"All Music is Only the Sound of His Laughter" · Indian Culture

Music Unites, Inside and Out

Sometimes you come across a most beautiful musical gem in a rather forgettable film. This was the case for me with the following rendition of a shabad in the film, Halla bol.

In the recent years “Ek Omkar” which is part of the mool mantra of Sri Guru Granth Sahib also became a part of the popular Hindi film, Rang De Basanti.

Even in their very contemporary renditions, these shabad gurbani are somehow able to express the eternal spirit behind them. Perhaps part of the reason may be that when working on such timeless hymns of devotion, faith and love for the Divine, the composers and singers are also able to get in touch with something eternal in them, something that is part of the Divine.

I am reminded of a concert I attended in April 2006 at Miami University, Ohio in the US. This benefit concert was led by the talented and popular music composer, A. R. Rahman, and the performers included about 150 students from Global Rhythms Ensemble. Global Rhythms was launched in 1996 under the artistic direction and leadership of Mr. Srinivas Krishnan (an alumnus of Miami University). The program has “evolved from strong roots in India and her music, her musicians, her composers, and her people, all of which have enabled the ensemble to forge its inclusive and international identity… The musical creations of Global Rhythms are thus rooted in a community of performing artists and composers from across the world, particularly A.R. Rahman, who have donated their valuable efforts to keep the spirit of such harmonious bonds alive”.

For this particular concert the students of Global Rhythms Ensemble and Srinivas Krishnan had chosen to perform selected compositions by Rahman, including a variety of Hindi, Tamil and Telugu songs. The performers were primarily American youngsters; there were a few Indian-American performers as well in the choir, who were either part of the university or local community. It was quite interesting, in a way, to see these young American kids enjoy performing Hindi or Tamil songs and really getting in the groove! The unifying spirit of music took over the whole concert hall – it was really a good way to witness a movement towards harmony. 

But what really touched me was when the choir sang a beautiful Sufi prayer composed by Rahman (for the film, Bose: The Forgotten Hero). This was the first time I had ever heard this song, and was really moved by the atmosphere created during those few minutes.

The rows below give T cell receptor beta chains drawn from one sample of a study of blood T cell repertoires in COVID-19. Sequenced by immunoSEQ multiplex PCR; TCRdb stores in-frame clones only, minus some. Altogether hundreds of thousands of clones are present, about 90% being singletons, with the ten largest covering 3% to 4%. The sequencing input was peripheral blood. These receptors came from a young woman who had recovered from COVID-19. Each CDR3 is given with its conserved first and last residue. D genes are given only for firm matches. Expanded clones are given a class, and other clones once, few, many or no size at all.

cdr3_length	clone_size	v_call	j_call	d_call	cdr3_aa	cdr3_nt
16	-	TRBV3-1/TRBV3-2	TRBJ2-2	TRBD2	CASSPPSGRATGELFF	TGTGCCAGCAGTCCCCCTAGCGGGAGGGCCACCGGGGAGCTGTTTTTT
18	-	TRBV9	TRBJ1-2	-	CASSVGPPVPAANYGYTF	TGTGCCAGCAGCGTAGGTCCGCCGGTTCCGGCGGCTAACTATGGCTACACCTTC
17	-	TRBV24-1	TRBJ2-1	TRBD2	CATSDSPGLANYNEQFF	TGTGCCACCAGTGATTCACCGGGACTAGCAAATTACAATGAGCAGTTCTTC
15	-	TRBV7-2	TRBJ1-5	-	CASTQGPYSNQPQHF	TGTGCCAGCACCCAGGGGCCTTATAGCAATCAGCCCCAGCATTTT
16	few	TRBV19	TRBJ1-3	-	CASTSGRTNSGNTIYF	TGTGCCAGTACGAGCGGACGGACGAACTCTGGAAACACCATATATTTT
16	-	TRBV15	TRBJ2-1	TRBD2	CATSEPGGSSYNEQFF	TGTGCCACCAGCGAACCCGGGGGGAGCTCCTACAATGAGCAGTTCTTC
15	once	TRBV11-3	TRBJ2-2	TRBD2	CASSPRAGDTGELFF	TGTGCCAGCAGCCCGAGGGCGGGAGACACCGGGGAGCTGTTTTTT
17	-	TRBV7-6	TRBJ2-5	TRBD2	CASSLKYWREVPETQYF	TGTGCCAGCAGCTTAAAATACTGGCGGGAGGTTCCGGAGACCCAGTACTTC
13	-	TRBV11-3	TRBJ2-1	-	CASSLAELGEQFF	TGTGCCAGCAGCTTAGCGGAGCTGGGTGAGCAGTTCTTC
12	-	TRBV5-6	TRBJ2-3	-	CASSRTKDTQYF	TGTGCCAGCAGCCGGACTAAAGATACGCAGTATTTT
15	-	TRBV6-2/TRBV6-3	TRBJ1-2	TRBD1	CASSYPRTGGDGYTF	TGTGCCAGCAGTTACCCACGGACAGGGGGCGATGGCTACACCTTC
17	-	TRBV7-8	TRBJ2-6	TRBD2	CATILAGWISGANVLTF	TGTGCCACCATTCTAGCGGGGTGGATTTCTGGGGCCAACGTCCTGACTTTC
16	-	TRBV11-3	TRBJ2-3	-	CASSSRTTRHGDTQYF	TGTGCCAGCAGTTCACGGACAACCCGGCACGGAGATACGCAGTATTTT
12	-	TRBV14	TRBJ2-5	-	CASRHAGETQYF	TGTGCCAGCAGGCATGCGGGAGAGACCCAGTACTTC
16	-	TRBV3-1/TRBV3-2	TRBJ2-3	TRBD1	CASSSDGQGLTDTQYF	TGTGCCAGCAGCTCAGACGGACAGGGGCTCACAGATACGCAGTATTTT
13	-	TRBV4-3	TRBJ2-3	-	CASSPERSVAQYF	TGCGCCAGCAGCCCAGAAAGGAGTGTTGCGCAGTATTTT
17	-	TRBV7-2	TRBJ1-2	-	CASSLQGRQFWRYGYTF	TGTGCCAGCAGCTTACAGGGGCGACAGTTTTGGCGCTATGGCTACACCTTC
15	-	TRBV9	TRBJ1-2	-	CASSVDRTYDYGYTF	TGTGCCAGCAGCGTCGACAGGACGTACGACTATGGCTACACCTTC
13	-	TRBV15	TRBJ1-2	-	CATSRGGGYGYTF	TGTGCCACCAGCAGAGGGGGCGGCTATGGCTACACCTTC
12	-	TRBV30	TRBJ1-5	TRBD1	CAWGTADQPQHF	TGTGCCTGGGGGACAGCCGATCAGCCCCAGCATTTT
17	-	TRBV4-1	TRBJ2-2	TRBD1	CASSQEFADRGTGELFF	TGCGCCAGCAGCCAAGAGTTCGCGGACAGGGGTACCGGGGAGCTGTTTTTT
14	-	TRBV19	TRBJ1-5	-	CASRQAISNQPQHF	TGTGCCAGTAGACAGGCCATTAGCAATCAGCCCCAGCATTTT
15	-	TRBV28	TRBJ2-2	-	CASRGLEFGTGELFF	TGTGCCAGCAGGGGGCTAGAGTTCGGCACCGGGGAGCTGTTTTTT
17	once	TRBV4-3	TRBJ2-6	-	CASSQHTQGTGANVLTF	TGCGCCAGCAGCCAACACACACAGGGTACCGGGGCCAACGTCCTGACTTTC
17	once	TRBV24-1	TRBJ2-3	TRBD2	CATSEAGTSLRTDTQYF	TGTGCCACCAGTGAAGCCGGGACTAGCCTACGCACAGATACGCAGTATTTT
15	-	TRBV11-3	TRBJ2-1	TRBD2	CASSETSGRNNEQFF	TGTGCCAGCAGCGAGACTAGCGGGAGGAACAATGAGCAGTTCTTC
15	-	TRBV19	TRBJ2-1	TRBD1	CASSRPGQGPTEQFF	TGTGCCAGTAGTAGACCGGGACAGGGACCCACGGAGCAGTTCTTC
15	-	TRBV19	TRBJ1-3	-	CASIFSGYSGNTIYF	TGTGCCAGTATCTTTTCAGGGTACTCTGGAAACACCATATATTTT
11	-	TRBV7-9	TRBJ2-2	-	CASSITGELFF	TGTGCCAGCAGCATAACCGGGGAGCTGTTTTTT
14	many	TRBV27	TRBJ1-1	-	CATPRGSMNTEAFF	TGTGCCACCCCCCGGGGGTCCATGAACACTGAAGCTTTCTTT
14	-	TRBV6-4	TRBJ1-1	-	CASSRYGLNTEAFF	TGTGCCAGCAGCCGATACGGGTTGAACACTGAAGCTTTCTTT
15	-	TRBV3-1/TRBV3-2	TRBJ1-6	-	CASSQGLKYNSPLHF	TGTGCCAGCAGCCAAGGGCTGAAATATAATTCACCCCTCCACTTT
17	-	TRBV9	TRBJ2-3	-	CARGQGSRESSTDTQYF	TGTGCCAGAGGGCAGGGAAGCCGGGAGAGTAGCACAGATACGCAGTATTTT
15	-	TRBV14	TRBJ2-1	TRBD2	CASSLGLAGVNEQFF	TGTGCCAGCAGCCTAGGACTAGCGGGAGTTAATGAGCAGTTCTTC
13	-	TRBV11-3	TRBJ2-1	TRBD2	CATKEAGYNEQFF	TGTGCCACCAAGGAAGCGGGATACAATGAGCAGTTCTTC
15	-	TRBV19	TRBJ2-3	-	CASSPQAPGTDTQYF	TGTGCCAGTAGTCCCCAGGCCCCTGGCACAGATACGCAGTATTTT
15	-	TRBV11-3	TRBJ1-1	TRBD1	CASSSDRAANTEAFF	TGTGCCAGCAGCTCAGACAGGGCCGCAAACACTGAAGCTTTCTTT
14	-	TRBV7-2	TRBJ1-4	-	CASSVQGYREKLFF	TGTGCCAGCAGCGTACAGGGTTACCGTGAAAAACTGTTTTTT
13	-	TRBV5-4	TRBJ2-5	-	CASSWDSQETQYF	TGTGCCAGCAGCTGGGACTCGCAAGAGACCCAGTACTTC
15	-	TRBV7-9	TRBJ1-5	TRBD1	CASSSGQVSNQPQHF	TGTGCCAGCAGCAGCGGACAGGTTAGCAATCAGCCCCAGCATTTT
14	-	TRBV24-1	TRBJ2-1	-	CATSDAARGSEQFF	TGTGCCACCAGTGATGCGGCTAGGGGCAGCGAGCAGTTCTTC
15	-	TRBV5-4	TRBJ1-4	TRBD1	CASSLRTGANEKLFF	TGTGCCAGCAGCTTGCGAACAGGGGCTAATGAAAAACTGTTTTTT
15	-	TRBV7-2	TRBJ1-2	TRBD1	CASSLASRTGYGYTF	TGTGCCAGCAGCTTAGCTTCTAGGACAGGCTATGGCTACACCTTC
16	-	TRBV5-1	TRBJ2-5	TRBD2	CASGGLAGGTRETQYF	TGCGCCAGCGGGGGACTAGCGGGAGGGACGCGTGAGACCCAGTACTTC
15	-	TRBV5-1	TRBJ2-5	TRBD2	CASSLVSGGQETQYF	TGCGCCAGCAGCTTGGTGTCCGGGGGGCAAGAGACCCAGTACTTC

After the performance Rahman told the audience that when he had first received the request from the students that they wanted to sing this song/prayer he didn’t initially agree to their request. His objection was that such a devotional and spiritual song can’t be performed like they would casually sing any other song. The performers had to somewhat prepare themselves to get in the right frame of mind and heart.

Among other things this also required that performers must not consume any alcohol before or after the performance, they must not wear any footwear on the stage, and they must cover their heads. He told the audience that he was later informed by Srinivas Krishnan that all performers understood the value of all this preparation and complied with all of it, both for their rehearsals as well as for the show. Certainly during the show just before they sang the Sufi prayer, we witnessed all the performers getting off the stage for a few seconds to remove their shoes and wear a headscarf as they prepared to perform the song. Perhaps through this one seemingly small experience, some of these youngsters could also appreciate and might have even experienced a bit of the highest aim of music – to connect with the Divine.

This episode may seem like a small thing to some people. But to me, this was a powerful example of the emergence of a new resolve in some sections of today’s young generation – no matter what their nationality or place of residence – to devote their energies toward meaningful and constructive ways which represent a movement toward harmony, mutual respect and unity, rather than fragmentation, disintegration and division. I may be idealizing this whole experience a bit, but then why should we not emphasize all the good that is happening around us? After all, the more positive and harmonious vibrations we can create around us, the more things begin to happen that are indeed positive and harmonious.

The concert ended with Rahman leading the choir with one of his signature compositions – Vande Mataram, which again everybody on the stage sang with a great enthusiasm and feeling.

Now that indeed is an unforgettable gem from a very forgettable film! 

Response? Reaction? Thought? Question? Criticism? Let me know.

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